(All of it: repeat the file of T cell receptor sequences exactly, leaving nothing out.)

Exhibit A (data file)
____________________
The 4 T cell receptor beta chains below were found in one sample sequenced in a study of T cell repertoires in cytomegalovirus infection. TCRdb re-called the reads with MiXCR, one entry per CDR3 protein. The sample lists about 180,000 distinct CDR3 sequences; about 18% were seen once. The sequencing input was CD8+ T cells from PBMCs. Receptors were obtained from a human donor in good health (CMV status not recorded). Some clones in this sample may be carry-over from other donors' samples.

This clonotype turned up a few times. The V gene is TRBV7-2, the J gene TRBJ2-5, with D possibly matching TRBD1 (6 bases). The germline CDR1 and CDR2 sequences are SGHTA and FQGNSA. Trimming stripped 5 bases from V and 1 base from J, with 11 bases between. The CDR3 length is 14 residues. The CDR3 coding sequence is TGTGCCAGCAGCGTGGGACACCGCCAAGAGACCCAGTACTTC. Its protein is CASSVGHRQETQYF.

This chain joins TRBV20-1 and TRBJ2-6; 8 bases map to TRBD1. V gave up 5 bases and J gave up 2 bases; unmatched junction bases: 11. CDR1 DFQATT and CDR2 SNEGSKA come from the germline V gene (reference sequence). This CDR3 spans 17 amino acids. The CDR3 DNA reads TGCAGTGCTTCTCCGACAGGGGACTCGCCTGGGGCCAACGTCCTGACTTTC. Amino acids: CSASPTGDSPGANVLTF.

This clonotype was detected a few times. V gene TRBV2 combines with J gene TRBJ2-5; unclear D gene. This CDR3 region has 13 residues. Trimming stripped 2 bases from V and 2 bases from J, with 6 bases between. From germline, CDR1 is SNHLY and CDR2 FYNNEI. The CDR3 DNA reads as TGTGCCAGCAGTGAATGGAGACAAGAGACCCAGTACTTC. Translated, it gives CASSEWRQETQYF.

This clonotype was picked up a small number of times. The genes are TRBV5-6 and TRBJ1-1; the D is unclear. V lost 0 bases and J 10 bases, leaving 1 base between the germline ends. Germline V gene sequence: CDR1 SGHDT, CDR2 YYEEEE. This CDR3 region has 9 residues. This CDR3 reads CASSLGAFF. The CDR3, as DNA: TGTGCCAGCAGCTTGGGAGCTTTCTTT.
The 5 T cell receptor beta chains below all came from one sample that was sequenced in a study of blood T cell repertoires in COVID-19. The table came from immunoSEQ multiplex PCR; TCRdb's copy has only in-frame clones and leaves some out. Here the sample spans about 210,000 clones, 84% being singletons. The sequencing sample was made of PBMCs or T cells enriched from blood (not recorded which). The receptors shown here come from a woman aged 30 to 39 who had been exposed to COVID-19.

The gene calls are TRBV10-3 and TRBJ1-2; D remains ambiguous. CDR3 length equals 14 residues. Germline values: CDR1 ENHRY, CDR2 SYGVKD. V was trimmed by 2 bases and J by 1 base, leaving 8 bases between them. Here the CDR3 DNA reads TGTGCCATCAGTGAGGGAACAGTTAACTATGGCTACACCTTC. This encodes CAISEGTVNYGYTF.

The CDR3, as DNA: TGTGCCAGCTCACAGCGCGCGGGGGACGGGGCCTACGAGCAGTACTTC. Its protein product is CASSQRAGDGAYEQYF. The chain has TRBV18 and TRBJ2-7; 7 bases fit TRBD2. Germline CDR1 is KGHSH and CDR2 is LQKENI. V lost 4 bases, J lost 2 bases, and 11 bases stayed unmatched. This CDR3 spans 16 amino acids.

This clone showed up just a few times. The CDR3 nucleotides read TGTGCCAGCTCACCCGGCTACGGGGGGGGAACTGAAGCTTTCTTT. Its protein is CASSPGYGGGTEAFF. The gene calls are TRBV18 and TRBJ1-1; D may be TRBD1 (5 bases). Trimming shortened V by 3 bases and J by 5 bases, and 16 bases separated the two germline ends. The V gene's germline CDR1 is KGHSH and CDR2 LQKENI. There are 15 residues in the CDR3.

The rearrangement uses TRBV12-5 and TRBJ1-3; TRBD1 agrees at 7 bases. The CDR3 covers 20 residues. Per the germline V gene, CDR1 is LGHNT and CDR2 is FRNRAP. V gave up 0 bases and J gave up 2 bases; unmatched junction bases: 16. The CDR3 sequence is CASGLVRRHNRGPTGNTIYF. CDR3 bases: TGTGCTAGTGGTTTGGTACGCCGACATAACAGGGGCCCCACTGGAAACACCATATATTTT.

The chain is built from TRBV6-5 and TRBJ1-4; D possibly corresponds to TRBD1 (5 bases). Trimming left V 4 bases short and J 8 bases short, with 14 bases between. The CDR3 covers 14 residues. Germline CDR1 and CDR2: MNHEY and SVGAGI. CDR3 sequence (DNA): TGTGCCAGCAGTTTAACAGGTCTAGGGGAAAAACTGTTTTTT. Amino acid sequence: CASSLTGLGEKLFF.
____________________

The 4 T cell receptor beta chains below were found in one sample sequenced in a study of T cell repertoires in cytomegalovirus infection. TCRdb re-called the reads with MiXCR, one entry per CDR3 protein. The sample lists about 180,000 distinct CDR3 sequences; about 18% were seen once. The sequencing input was CD8+ T cells from PBMCs. Receptors were obtained from a human donor in good health (CMV status not recorded). Some clones in this sample may be carry-over from other donors' samples.

This clonotype turned up a few times. The V gene is TRBV7-2, the J gene TRBJ2-5, with D possibly matching TRBD1 (6 bases). The germline CDR1 and CDR2 sequences are SGHTA and FQGNSA. Trimming stripped 5 bases from V and 1 base from J, with 11 bases between. The CDR3 length is 14 residues. The CDR3 coding sequence is TGTGCCAGCAGCGTGGGACACCGCCAAGAGACCCAGTACTTC. Its protein is CASSVGHRQETQYF.

This chain joins TRBV20-1 and TRBJ2-6; 8 bases map to TRBD1. V gave up 5 bases and J gave up 2 bases; unmatched junction bases: 11. CDR1 DFQATT and CDR2 SNEGSKA come from the germline V gene (reference sequence). This CDR3 spans 17 amino acids. The CDR3 DNA reads TGCAGTGCTTCTCCGACAGGGGACTCGCCTGGGGCCAACGTCCTGACTTTC. Amino acids: CSASPTGDSPGANVLTF.

This clonotype was detected a few times. V gene TRBV2 combines with J gene TRBJ2-5; unclear D gene. This CDR3 region has 13 residues. Trimming stripped 2 bases from V and 2 bases from J, with 6 bases between. From germline, CDR1 is SNHLY and CDR2 FYNNEI. The CDR3 DNA reads as TGTGCCAGCAGTGAATGGAGACAAGAGACCCAGTACTTC. Translated, it gives CASSEWRQETQYF.

This clonotype was picked up a small number of times. The genes are TRBV5-6 and TRBJ1-1; the D is unclear. V lost 0 bases and J 10 bases, leaving 1 base between the germline ends. Germline V gene sequence: CDR1 SGHDT, CDR2 YYEEEE. This CDR3 region has 9 residues. This CDR3 reads CASSLGAFF. The CDR3, as DNA: TGTGCCAGCAGCTTGGGAGCTTTCTTT.
The 5 T cell receptor beta chains below all came from one sample that was sequenced in a study of blood T cell repertoires in COVID-19. The table came from immunoSEQ multiplex PCR; TCRdb's copy has only in-frame clones and leaves some out. Here the sample spans about 210,000 clones, 84% being singletons. The sequencing sample was made of PBMCs or T cells enriched from blood (not recorded which). The receptors shown here come from a woman aged 30 to 39 who had been exposed to COVID-19.

The gene calls are TRBV10-3 and TRBJ1-2; D remains ambiguous. CDR3 length equals 14 residues. Germline values: CDR1 ENHRY, CDR2 SYGVKD. V was trimmed by 2 bases and J by 1 base, leaving 8 bases between them. Here the CDR3 DNA reads TGTGCCATCAGTGAGGGAACAGTTAACTATGGCTACACCTTC. This encodes CAISEGTVNYGYTF.

The CDR3, as DNA: TGTGCCAGCTCACAGCGCGCGGGGGACGGGGCCTACGAGCAGTACTTC. Its protein product is CASSQRAGDGAYEQYF. The chain has TRBV18 and TRBJ2-7; 7 bases fit TRBD2. Germline CDR1 is KGHSH and CDR2 is LQKENI. V lost 4 bases, J lost 2 bases, and 11 bases stayed unmatched. This CDR3 spans 16 amino acids.

This clone showed up just a few times. The CDR3 nucleotides read TGTGCCAGCTCACCCGGCTACGGGGGGGGAACTGAAGCTTTCTTT. Its protein is CASSPGYGGGTEAFF. The gene calls are TRBV18 and TRBJ1-1; D may be TRBD1 (5 bases). Trimming shortened V by 3 bases and J by 5 bases, and 16 bases separated the two germline ends. The V gene's germline CDR1 is KGHSH and CDR2 LQKENI. There are 15 residues in the CDR3.

The rearrangement uses TRBV12-5 and TRBJ1-3; TRBD1 agrees at 7 bases. The CDR3 covers 20 residues. Per the germline V gene, CDR1 is LGHNT and CDR2 is FRNRAP. V gave up 0 bases and J gave up 2 bases; unmatched junction bases: 16. The CDR3 sequence is CASGLVRRHNRGPTGNTIYF. CDR3 bases: TGTGCTAGTGGTTTGGTACGCCGACATAACAGGGGCCCCACTGGAAACACCATATATTTT.

The chain is built from TRBV6-5 and TRBJ1-4; D possibly corresponds to TRBD1 (5 bases). Trimming left V 4 bases short and J 8 bases short, with 14 bases between. The CDR3 covers 14 residues. Germline CDR1 and CDR2: MNHEY and SVGAGI. CDR3 sequence (DNA): TGTGCCAGCAGTTTAACAGGTCTAGGGGAAAAACTGTTTTTT. Amino acid sequence: CASSLTGLGEKLFF.